Core Values: Engaging All Parts of the Body of Christ | Wycliffe Bible Translators

Core Values: Engaging All Parts of the Body of Christ

  • August 21, 2020
  • By: José de Dios

This post is part of a series on Wycliffe USA’s core values.

Engaging All Parts of the Body of Christ

As members of one body, we seek to engage and equip Christ-following men, women and children from diverse generations, cultures and churches to participate as part of God’s global mission.

One of my favorite childhood memories is of hiking up Volcán de Agua, one the highest peaks in my home country of Guatemala. However, I also remember hiking up that steep trail with a massive blister on my foot. That sensitive skin in the arch of your foot doesn’t seem all that important until it’s suddenly inflamed and burning with every step.

Even a small blister can throw your whole body off. First you alter your gait minutely to take the pressure away from the blister, but then your ankle begins to ache. Before long, that pain travels to your knee then settles in your lower back. To give your lower back a break, your shoulders carry more of the weight of your backpack and then your neck gets stiff.

And all because of a little blister the size of your thumbnail!

Indeed, the foot is a small part of the body, but when it isn’t engaged in concert with the rest of the body, the whole body suffers.

Likewise, Romans 12:4-5 tells us: “Just as our bodies have many parts and each part has a special function, so it is with Christ’s body. We are many parts of one body, and we all belong to each other” (NLT).

Jesus calls his church — the global, diverse, dynamic body of Christ made up of men, women and children from all generations, countries, races and cultures — to minister in partnership and unity to achieve God’s redemptive mission. Only through true unity can we be part of bringing God’s desire for the holistic transformation of all peoples, nations and tongues to fruition.

Wycliffe USA missionary Alex Larkin sums it up well in the video below: “The better we understand other people’s reality, the better equipped we are to make a difference in God’s kingdom.”

What does it look like for us as an organization to “all belong to each other” as we walk in obedience to God’s will?

We must value our diversity as the body of Christ as a beautiful strength. As such, we seek to create an environment where all people belong and relate across their differences — age, race, gender, socioeconomic background, culture, nationality, political party and more — to seek God’s will and mission in our lives above all else.

Further, we must recognize that unity is the only biblical model for ministry. God’s very person of the Trinity models perfect unity and communion. The fullness of God the Father, God the Son and God the Holy Spirit demonstrate God’s plan for our own belonging to one another.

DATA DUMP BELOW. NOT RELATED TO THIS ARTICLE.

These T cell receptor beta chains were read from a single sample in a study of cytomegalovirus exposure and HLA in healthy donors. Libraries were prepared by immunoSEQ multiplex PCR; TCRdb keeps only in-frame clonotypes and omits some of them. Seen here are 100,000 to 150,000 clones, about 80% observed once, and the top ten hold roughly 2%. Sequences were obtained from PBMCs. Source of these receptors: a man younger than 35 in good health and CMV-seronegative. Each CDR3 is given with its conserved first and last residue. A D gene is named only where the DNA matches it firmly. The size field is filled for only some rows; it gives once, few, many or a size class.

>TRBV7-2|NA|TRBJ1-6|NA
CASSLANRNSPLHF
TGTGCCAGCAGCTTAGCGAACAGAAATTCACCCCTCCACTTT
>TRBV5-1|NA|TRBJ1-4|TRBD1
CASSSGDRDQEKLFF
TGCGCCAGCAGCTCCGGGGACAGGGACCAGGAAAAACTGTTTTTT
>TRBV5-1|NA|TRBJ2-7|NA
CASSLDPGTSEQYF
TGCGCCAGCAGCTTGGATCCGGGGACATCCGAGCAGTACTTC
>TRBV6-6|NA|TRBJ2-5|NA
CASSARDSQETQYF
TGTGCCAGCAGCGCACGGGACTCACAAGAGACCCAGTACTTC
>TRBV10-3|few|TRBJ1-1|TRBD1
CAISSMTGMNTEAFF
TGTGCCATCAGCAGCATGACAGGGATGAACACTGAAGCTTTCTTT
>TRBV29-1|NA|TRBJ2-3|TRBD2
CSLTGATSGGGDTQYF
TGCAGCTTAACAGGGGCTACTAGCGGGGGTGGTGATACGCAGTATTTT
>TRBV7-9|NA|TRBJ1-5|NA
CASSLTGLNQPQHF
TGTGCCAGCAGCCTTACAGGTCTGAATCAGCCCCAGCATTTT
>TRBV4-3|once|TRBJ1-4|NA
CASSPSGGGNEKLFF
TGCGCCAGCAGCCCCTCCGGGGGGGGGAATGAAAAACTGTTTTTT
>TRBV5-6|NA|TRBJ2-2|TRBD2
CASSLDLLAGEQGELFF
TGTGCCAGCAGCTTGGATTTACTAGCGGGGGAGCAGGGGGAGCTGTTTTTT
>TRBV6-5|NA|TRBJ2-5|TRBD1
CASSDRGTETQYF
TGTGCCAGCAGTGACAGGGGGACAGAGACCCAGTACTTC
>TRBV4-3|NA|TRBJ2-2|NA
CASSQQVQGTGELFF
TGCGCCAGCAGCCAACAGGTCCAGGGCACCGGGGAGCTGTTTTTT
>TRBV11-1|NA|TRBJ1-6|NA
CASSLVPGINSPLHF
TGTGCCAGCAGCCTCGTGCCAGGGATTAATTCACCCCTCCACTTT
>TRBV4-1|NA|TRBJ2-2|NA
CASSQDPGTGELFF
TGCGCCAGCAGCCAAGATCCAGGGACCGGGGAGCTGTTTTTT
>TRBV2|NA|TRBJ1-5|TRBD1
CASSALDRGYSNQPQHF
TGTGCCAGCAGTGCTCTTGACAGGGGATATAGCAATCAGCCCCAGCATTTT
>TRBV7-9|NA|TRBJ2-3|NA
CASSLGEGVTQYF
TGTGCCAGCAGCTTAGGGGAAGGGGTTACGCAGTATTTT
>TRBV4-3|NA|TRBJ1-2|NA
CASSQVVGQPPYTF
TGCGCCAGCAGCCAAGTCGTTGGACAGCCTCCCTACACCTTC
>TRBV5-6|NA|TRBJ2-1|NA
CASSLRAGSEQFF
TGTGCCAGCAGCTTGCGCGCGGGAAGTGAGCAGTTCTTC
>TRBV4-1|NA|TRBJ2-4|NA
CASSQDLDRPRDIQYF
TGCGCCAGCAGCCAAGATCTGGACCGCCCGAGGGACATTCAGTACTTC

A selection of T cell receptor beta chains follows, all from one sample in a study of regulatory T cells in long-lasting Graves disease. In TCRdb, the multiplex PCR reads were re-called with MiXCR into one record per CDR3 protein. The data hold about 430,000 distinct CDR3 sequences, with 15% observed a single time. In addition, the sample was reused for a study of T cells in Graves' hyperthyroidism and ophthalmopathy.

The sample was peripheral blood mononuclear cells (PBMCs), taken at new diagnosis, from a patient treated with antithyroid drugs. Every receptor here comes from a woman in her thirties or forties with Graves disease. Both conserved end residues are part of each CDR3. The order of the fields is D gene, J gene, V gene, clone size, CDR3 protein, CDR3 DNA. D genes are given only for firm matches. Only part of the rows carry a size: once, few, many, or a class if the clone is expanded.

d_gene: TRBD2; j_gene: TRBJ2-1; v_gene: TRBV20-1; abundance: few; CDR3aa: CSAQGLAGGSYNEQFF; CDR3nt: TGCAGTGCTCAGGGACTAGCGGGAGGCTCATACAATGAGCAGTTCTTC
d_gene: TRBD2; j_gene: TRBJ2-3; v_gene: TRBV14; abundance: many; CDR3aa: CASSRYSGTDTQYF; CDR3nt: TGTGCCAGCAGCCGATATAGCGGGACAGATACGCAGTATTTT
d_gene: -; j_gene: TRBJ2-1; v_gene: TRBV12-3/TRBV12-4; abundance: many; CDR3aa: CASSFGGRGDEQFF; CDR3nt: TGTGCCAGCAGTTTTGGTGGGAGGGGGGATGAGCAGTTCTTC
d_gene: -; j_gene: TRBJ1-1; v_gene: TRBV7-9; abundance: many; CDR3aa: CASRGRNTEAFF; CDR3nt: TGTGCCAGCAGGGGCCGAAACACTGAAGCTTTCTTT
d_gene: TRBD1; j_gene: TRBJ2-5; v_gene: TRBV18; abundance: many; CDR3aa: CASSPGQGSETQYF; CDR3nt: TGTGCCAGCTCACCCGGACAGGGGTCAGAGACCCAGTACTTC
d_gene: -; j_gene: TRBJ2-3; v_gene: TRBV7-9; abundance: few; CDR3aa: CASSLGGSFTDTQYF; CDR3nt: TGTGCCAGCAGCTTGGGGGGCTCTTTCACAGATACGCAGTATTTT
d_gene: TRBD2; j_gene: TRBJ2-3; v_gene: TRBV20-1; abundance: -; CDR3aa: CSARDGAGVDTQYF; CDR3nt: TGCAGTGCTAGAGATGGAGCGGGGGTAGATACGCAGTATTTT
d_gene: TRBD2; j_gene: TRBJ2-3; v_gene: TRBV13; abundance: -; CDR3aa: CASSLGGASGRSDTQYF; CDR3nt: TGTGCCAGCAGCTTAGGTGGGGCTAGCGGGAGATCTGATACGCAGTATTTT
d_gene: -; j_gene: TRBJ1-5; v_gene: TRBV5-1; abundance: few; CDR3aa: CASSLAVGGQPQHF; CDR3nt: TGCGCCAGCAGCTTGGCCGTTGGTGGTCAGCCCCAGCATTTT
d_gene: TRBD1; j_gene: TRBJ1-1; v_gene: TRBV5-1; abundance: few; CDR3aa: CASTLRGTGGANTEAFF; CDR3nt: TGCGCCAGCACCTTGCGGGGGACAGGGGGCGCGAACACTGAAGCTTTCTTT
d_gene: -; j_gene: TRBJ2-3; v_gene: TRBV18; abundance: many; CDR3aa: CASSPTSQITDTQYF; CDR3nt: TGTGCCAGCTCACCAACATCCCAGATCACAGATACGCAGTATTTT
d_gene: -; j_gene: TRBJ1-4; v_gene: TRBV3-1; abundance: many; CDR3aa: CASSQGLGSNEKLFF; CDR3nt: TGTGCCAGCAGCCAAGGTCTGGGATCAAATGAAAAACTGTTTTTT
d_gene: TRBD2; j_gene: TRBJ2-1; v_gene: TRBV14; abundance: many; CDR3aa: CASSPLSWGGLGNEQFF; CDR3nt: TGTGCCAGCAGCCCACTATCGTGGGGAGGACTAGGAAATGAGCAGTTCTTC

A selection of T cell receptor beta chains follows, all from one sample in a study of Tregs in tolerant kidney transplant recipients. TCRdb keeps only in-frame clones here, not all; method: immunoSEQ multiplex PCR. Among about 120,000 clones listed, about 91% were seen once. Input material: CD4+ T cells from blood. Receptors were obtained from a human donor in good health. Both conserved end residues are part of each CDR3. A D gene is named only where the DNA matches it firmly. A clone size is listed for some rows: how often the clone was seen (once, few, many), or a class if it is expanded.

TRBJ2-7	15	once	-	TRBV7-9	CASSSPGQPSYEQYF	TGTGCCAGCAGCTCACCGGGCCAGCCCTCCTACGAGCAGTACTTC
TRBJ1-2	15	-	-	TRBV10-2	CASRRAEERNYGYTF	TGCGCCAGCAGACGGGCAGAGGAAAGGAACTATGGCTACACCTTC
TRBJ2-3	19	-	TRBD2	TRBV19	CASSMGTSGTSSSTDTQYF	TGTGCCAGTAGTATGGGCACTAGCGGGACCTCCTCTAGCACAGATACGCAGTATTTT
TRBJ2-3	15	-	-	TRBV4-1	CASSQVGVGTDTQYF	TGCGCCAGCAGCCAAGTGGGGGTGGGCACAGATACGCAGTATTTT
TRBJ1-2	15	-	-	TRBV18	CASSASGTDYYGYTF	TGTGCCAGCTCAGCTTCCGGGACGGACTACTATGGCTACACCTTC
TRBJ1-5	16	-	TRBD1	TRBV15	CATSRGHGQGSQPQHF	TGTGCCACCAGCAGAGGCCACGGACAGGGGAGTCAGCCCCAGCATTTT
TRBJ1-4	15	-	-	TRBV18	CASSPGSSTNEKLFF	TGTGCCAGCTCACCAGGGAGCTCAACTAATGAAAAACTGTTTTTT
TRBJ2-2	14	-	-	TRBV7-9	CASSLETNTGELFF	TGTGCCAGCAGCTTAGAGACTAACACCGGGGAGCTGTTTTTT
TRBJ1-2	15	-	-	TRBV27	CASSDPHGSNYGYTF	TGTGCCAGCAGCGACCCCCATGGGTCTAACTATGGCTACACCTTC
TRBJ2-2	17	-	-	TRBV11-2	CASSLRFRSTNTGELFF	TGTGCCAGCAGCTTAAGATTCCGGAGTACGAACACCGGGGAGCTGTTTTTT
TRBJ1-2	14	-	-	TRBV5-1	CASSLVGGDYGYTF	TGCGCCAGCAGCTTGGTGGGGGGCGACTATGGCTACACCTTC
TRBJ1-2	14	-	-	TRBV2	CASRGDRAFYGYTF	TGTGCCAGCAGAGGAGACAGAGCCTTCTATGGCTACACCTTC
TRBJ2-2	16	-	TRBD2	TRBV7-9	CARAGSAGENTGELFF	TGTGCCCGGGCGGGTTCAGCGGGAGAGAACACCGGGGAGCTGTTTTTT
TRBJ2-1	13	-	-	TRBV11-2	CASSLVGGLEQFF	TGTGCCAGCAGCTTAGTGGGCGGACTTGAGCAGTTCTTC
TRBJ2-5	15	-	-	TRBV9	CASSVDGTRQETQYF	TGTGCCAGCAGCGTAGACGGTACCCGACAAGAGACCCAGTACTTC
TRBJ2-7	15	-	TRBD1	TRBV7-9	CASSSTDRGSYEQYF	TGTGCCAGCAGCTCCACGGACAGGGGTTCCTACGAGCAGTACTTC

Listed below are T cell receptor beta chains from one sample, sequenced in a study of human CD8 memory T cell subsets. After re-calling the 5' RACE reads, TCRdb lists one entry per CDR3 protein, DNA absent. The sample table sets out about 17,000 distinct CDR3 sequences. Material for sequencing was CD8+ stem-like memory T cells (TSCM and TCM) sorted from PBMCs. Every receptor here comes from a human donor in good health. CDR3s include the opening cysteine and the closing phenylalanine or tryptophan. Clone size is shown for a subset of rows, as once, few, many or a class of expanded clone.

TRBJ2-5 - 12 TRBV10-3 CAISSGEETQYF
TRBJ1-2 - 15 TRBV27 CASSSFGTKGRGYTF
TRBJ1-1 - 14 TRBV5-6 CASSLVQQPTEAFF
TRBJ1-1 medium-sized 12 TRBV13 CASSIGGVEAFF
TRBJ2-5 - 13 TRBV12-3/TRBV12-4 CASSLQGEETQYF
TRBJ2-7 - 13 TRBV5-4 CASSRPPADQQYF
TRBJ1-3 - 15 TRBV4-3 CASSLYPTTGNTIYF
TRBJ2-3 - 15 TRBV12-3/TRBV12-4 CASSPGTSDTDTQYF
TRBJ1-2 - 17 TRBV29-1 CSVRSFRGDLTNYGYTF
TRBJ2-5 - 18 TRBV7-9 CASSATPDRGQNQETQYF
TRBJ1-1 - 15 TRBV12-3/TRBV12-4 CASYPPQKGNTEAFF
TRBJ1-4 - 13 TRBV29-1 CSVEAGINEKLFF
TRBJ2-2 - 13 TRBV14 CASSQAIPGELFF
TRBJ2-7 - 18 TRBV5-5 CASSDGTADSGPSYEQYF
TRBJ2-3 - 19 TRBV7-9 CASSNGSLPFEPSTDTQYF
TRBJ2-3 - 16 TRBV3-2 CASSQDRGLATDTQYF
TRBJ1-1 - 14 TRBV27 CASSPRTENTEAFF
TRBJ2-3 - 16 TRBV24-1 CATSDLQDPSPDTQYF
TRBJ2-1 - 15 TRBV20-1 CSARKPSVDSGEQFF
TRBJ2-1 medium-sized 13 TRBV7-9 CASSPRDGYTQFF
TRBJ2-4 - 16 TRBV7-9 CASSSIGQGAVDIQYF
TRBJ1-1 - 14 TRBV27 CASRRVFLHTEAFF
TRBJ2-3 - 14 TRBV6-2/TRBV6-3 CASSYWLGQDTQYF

Something wonderful happens when the church — local, denominational, worldwide and universal — moves with one purpose in their responsibility to translate, teach and reach all people with the Bible. Because God unites us despite our rich differences in appearance, opinion and experience, we become agents of transformation. Lives are changed forever when people see the Holy Spirit’s unifying action in those who have no obvious reason to belong to one another.

Not only are the lives of those we seek to serve changed, but our lives are also changed. We are not mere instruments to spread God’s message to the world. Because of God’s transforming love in our lives and our heritage as the unified family of God, we are part of the message.

The Great Commission is a journey for all of us. Together.

José de Dios serves Wycliffe USA from Texas as the executive vice president for people and culture. Prior to his current role, José and his wife spent several years working with the Wycliffe Global Alliance and served the Americas area from Costa Rica where they were part of a multinational team working to develop people and organizations involved in the Bible translation movement including praying, giving, sending people and translating Scripture.

Alex Larkin serves in Peru as a language program manager, helping to guide the Panao Quechua team through the process of translating the Old Testament into their language. They completed their New Testament translation in 2010.

If you’d like to learn more about diversity, inclusion and belonging at Wycliffe USA, check out the information and recommended resources at